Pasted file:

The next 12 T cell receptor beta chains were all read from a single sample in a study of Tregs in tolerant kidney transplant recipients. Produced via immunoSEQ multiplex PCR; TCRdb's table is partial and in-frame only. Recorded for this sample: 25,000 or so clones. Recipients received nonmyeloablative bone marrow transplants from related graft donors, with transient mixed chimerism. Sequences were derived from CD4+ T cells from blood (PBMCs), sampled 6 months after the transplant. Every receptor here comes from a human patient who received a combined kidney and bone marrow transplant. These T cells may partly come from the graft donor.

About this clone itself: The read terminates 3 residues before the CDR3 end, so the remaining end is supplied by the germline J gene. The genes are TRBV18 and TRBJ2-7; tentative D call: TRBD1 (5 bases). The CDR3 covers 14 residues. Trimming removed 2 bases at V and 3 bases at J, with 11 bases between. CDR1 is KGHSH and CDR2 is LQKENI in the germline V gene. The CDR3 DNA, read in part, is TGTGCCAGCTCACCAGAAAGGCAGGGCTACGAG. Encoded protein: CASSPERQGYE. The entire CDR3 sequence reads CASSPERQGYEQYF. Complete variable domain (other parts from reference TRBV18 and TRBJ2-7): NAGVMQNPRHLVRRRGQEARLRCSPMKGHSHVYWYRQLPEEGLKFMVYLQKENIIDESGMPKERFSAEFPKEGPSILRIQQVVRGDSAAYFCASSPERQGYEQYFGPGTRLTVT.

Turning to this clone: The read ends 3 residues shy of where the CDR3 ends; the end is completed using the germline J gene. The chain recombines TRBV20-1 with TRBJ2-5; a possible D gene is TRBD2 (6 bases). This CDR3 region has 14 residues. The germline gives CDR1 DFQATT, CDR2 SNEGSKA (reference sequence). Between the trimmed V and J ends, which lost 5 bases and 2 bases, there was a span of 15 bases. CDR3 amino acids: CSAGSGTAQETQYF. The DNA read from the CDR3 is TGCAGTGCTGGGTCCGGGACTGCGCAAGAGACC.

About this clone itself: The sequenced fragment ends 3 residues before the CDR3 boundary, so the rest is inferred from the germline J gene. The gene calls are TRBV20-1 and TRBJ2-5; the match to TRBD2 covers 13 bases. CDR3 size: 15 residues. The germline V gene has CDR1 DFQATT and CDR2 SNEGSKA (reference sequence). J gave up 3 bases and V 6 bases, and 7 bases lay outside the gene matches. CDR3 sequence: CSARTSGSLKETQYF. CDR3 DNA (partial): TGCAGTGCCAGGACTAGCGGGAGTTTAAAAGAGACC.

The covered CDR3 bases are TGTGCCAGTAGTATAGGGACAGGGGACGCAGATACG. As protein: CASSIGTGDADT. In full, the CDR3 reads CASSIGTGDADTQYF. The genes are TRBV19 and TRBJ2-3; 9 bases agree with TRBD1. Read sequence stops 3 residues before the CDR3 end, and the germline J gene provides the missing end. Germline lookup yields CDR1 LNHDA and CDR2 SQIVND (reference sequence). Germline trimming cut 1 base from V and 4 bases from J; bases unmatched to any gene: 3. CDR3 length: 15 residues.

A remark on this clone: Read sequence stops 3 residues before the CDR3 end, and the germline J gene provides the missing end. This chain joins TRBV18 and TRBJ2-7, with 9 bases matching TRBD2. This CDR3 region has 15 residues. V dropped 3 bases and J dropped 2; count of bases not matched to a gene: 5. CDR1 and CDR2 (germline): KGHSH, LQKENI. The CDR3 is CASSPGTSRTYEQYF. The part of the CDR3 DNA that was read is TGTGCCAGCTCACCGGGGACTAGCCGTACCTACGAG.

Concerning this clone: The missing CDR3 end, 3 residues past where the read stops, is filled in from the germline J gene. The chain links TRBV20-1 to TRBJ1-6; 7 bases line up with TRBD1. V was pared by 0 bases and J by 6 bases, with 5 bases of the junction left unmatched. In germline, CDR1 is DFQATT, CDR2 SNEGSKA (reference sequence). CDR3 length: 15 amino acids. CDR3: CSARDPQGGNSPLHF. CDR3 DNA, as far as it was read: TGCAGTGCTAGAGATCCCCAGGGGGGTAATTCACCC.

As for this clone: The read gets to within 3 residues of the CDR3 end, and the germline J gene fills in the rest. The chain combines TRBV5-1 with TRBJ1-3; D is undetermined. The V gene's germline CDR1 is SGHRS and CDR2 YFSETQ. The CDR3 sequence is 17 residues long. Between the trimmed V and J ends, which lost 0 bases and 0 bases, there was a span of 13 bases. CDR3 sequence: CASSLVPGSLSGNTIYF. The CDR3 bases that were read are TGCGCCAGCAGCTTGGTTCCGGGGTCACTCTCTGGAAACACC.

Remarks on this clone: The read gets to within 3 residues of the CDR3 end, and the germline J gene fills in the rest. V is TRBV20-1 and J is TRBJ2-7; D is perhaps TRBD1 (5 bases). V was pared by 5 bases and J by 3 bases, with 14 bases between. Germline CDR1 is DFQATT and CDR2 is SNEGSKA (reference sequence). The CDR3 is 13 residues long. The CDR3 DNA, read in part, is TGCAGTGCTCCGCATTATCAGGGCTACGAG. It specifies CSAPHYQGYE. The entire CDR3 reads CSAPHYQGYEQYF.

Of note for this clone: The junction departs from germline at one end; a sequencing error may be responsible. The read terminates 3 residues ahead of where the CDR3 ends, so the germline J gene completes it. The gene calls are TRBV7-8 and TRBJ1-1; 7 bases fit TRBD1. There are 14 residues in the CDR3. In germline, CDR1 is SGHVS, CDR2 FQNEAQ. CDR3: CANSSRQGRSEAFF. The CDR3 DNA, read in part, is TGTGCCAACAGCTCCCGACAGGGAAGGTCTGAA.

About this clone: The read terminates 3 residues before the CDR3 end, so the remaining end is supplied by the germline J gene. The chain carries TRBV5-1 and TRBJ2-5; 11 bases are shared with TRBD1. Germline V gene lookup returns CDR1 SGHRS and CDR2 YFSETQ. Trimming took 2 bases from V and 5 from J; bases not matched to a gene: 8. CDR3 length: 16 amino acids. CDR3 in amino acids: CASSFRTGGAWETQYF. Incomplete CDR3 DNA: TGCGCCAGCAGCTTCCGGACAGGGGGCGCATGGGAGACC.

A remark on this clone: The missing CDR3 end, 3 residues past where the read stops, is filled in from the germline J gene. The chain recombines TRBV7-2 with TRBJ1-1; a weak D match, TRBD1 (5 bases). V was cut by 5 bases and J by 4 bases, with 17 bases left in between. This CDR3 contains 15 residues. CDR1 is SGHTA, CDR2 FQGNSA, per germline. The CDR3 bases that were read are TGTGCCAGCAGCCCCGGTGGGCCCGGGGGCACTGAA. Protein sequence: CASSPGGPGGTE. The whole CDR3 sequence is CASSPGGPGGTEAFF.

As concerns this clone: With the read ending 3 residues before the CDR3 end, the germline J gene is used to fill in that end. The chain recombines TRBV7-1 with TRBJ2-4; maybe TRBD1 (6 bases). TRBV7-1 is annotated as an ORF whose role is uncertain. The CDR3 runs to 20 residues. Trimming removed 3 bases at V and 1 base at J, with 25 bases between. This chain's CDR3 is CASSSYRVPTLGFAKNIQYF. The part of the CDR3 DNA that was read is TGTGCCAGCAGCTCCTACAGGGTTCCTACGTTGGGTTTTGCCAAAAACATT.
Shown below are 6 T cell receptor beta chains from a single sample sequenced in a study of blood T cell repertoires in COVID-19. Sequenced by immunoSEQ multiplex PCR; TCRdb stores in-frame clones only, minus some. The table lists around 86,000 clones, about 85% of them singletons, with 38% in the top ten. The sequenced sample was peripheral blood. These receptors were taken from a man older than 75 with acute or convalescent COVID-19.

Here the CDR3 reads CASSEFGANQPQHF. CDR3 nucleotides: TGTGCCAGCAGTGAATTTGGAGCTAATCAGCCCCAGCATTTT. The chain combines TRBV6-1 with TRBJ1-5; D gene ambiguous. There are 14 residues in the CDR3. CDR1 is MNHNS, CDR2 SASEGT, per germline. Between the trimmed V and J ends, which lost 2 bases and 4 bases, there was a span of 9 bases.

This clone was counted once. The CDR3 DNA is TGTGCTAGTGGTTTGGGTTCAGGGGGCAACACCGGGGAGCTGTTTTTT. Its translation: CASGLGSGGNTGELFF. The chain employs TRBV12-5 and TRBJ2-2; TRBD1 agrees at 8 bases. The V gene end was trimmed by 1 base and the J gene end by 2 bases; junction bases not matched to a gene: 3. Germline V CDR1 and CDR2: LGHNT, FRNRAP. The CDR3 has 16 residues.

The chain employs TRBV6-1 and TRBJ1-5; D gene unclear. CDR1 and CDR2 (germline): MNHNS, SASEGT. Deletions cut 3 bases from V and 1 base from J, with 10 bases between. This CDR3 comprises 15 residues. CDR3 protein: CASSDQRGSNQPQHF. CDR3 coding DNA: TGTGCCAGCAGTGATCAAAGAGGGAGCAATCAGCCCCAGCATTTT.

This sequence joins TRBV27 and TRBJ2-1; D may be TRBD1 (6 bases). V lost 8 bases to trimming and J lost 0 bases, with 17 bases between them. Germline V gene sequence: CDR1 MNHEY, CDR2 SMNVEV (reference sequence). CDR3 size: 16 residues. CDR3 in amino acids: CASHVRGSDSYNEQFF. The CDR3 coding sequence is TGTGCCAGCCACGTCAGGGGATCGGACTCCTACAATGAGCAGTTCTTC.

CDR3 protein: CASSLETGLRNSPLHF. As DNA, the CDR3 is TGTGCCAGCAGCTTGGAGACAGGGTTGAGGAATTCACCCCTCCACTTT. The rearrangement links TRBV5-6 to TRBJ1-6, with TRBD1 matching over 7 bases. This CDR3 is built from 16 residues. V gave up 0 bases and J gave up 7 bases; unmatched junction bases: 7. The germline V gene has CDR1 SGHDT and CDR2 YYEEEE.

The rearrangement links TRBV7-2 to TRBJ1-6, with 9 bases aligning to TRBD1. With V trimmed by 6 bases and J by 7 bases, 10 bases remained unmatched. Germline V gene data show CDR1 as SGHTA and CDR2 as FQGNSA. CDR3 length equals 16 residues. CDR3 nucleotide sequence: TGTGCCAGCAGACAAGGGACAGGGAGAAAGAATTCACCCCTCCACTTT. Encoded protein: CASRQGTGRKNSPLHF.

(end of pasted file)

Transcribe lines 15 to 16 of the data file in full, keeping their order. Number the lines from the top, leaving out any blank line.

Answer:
Here the CDR3 reads CASSEFGANQPQHF. CDR3 nucleotides: TGTGCCAGCAGTGAATTTGGAGCTAATCAGCCCCAGCATTTT. The chain combines TRBV6-1 with TRBJ1-5; D gene ambiguous. There are 14 residues in the CDR3. CDR1 is MNHNS, CDR2 SASEGT, per germline. Between the trimmed V and J ends, which lost 2 bases and 4 bases, there was a span of 9 bases.

This clone was counted once. The CDR3 DNA is TGTGCTAGTGGTTTGGGTTCAGGGGGCAACACCGGGGAGCTGTTTTTT. Its translation: CASGLGSGGNTGELFF. The chain employs TRBV12-5 and TRBJ2-2; TRBD1 agrees at 8 bases. The V gene end was trimmed by 1 base and the J gene end by 2 bases; junction bases not matched to a gene: 3. Germline V CDR1 and CDR2: LGHNT, FRNRAP. The CDR3 has 16 residues.